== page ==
“You only have to do a very few things right in your life so long as you don’t do too many things wrong.” – Warren Buffett
This well-known Warren Buffet quote holds true for companies, too. The art is in knowing the difference between the right things and the wrong ones. Business owners must be able to determine which aspects of the business they should spend time on and get right vs. which aspects only require a safety net so you don’t go too far wrong.
At its heart, risk management is about identifying the things that might prevent a business from meeting its goals and about putting processes in place to address them. Today’s economic environment, with higher interest rates than we have seen in years and risk of recession, provides a great time to stop and think about risks.
Here are five questions to start your assessment:
- How are risks currently built into your planning process? The typical areas include traditional insurance assessments, supply chain analysis, and your treasury function. These are the parts of an organization that normally have the language to talk about risks and have formal way to reduce them. Risks are reduced through having multiple sources of key supplies and making sure you have adequate insurance coverage. Economic hedges can be put in place for key prices or rates.
- How can you harness the power of your full team to identify risks that haven’t been considered in the traditional functions? Many businesses link this to the preparation of annual budgets or forecasts. Each function with a stake in the forecast knows their own areas and the relevant market forces unique to your business. They may not all have the language of risk, but they know what keeps them up at night. Keep in mind that there are also operational risks that are addressed by more traditional internal controls over finances.
- How do you assess the potential impact of risks? This is a combination of how likely the risks are to occur and what it will cost if they do. Businesses that have a robust risk process may be able to calculate a percentage probability for each with ease and identify the cost. It can seem overwhelming to those with less practice. One way to start is to sort things into three buckets – those likely to have high impact, low impact, or moderate impact. That way, you can focus on the high impact risks first.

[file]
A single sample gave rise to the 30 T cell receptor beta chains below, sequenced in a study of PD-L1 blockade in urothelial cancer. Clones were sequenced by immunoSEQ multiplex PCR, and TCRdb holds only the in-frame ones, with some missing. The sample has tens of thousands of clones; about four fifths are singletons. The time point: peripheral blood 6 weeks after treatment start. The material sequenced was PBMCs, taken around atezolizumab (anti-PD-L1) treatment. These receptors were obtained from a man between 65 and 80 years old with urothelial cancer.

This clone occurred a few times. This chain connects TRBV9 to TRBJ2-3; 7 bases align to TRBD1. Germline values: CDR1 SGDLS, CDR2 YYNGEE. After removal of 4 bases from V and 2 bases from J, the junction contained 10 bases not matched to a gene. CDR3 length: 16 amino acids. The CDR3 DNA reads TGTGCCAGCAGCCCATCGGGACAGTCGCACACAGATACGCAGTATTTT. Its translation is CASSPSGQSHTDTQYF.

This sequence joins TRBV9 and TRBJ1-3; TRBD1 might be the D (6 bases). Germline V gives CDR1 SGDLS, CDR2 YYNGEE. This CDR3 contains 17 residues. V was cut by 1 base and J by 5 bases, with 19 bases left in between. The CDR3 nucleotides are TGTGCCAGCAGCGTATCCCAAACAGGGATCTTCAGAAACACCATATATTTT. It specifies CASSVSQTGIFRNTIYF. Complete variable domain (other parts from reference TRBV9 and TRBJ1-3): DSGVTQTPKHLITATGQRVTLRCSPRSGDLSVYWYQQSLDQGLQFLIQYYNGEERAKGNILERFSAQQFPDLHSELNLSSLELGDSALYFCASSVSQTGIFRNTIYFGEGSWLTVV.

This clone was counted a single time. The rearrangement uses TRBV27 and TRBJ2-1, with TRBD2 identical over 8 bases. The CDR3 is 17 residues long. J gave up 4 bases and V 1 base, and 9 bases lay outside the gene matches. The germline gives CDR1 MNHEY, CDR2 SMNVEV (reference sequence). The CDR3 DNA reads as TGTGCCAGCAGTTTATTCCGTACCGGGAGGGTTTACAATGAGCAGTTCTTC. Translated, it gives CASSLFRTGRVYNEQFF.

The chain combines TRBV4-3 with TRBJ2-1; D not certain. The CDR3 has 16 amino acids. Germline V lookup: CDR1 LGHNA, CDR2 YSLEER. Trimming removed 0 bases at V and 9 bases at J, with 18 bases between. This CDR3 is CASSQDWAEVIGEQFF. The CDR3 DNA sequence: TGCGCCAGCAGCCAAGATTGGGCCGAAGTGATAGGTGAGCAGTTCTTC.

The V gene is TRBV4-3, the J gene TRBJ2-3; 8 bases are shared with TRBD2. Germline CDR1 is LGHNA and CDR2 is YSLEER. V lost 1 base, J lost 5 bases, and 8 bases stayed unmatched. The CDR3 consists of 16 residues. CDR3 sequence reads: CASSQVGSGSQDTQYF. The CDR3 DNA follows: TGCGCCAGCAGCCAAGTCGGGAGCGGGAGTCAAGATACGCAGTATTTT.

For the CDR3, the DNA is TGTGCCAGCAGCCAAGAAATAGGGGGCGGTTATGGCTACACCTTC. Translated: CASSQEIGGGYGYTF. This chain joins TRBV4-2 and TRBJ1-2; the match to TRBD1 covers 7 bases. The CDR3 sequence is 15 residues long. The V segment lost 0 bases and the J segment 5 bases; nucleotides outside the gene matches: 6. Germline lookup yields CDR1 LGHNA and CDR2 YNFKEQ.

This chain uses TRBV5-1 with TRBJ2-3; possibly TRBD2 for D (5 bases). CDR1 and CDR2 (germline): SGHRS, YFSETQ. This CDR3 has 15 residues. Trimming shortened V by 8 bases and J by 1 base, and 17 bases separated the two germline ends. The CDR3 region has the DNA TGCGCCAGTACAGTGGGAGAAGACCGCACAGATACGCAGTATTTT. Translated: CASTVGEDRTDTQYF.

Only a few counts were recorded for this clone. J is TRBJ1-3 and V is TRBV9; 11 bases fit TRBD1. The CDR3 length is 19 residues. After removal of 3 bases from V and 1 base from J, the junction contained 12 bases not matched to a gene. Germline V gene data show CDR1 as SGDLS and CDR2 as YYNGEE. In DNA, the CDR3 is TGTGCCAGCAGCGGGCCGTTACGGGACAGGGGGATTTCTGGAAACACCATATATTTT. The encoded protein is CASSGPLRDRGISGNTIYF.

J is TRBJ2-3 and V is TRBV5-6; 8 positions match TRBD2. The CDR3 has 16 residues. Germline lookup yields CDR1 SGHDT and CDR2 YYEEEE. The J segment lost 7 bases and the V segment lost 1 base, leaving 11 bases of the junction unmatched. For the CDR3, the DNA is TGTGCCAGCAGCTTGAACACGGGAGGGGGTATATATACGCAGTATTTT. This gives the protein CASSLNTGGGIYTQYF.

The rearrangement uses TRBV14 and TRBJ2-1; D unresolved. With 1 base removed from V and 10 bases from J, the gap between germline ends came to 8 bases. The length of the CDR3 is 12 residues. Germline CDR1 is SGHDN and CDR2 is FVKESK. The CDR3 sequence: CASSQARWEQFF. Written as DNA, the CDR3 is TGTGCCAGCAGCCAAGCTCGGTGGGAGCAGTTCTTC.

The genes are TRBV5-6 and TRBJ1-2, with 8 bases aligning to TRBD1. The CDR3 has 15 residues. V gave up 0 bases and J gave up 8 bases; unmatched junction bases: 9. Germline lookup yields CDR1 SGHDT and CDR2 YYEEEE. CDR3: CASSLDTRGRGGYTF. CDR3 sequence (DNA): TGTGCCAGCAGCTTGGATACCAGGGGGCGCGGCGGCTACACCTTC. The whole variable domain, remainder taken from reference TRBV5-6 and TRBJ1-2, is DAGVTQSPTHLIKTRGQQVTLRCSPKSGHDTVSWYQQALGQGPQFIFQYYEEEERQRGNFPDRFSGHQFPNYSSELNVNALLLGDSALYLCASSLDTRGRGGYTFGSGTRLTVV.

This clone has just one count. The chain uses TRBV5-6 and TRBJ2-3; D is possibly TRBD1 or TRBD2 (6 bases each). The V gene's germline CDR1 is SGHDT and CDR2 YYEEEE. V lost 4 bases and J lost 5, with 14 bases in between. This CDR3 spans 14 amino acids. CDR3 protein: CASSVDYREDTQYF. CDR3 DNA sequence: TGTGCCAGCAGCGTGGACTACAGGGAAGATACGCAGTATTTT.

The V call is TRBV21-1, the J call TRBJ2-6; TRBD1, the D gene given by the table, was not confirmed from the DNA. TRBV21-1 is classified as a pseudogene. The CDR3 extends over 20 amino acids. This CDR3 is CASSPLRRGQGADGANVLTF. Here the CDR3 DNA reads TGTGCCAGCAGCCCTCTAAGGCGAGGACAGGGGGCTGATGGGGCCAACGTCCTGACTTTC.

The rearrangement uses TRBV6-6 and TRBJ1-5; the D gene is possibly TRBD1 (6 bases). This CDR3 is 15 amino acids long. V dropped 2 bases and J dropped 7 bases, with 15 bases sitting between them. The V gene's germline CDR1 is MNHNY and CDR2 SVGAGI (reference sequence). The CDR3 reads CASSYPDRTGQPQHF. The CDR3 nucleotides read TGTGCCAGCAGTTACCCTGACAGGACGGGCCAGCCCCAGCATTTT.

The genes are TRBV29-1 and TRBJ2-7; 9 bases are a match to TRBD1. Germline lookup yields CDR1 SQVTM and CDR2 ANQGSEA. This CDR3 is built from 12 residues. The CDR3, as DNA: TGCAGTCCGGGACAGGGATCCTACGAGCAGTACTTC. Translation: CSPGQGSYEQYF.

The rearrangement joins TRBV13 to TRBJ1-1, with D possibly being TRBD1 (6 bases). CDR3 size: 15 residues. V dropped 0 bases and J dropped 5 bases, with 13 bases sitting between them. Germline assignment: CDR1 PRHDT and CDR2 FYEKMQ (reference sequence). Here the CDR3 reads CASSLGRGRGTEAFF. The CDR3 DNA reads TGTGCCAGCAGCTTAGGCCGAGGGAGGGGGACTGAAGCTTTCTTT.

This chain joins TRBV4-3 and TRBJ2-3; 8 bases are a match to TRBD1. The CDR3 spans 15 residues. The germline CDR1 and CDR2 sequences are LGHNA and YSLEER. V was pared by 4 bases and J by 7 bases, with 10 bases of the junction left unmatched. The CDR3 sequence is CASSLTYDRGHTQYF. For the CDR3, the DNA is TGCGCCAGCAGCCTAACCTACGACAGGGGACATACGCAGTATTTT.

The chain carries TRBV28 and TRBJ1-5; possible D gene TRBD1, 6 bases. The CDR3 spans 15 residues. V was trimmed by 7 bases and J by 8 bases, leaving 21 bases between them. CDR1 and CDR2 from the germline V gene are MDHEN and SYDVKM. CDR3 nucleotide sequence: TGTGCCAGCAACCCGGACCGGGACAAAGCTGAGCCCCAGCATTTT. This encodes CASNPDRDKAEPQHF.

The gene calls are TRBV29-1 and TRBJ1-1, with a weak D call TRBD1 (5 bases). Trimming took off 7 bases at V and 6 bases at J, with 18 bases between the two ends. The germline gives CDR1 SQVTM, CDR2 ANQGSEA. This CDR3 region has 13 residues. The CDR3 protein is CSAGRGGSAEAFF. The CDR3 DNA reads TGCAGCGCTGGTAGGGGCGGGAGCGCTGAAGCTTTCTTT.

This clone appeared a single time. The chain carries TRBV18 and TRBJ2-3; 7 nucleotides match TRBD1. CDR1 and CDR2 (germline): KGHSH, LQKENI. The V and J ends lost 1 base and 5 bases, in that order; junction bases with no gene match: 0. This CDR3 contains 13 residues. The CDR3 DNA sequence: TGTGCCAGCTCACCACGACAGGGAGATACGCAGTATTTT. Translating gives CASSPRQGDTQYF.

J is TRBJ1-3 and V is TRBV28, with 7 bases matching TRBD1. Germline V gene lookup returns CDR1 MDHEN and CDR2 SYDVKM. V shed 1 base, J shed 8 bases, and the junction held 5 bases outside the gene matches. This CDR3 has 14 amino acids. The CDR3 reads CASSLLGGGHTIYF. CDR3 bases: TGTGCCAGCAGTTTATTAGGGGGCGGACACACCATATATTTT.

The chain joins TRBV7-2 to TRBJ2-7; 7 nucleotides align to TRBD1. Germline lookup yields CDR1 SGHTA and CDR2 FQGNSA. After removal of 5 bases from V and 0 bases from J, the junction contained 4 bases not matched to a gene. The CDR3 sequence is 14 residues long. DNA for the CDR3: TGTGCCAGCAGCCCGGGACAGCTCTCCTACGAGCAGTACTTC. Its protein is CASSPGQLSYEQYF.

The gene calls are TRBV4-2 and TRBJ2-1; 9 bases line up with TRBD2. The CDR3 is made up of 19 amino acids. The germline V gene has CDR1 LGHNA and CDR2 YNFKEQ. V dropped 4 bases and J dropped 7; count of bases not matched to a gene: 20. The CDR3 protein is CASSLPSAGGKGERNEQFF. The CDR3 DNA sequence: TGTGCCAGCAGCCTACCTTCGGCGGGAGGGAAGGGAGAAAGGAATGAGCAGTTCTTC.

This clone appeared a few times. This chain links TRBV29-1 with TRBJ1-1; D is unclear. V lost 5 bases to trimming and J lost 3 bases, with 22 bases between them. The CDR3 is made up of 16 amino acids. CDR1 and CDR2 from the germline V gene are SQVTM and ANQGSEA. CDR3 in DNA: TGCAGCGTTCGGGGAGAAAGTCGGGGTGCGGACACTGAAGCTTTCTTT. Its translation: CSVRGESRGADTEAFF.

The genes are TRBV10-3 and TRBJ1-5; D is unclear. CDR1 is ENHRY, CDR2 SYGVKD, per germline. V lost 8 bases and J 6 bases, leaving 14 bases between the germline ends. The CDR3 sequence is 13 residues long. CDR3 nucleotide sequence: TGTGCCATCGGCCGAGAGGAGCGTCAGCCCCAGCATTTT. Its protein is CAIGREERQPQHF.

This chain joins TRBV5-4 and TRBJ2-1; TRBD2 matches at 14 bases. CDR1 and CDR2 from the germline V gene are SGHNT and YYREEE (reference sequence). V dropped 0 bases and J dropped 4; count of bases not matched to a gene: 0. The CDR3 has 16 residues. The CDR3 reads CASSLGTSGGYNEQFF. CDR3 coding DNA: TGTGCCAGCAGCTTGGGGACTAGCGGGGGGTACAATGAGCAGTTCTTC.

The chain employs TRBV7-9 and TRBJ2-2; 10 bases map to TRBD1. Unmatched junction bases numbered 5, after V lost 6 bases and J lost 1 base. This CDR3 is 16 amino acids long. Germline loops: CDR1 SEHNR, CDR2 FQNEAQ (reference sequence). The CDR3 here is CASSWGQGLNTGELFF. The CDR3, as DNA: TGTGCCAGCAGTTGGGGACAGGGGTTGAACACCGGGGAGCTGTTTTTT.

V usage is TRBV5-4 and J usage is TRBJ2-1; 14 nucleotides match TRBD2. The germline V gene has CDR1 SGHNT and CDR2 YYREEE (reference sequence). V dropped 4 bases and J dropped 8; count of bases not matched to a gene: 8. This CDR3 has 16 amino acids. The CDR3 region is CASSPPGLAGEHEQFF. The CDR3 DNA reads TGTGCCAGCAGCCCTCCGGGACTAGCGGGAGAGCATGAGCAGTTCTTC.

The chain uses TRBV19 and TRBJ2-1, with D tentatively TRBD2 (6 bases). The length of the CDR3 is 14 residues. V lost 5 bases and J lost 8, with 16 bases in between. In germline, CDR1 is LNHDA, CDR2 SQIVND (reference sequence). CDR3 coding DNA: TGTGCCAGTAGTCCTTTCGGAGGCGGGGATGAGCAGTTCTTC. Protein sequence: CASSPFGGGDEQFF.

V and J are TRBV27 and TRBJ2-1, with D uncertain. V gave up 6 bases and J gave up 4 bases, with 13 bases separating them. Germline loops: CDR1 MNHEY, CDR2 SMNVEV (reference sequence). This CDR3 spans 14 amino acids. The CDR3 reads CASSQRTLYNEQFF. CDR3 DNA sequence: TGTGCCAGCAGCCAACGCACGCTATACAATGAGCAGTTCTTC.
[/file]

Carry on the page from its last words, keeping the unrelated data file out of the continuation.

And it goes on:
- What is your appetite for risk? This will help ensure you don’t spend too much time chasing risks below your tolerance or overlook some that might be critical. The process of communicating this tolerance for risk might also unlock opportunities that have been assumed to be too risky.
- How can you address risks and what would it cost? To address risks, you can do any of the following:
- Avoid them. A fashion company may avoid the risk of fleeting trends by sticking with more traditional styles.
- Produce duplicates with various resources. The risk of losing computer records is mitigated by using back-ups or multiple servers.
- Prevent or reduce them with controls and limits. If one product line is very profitable, but subject to supply chain disruption, it could be limited to a smaller portion of the overall business.
- Transfer them through insurance, contracts, or pricing. The risk of changes in pricing key components can be shared with the customers retaining them.
It’s important to consider both the cost and benefit associated with each of the options above.
These five questions make it seem like risk management is a process you go through periodically, but the most successful private companies incorporate it across the organization. Harness the power of your full team in looking for both opportunities and risks. A framework that addresses both will build resilience as you develop experience with considering not just the risks, but how to address them. If you have any questions or would like to discuss this process in more detail, please contact us.
Jennifer Kreischer can be reached at Email or 215.441.4600.
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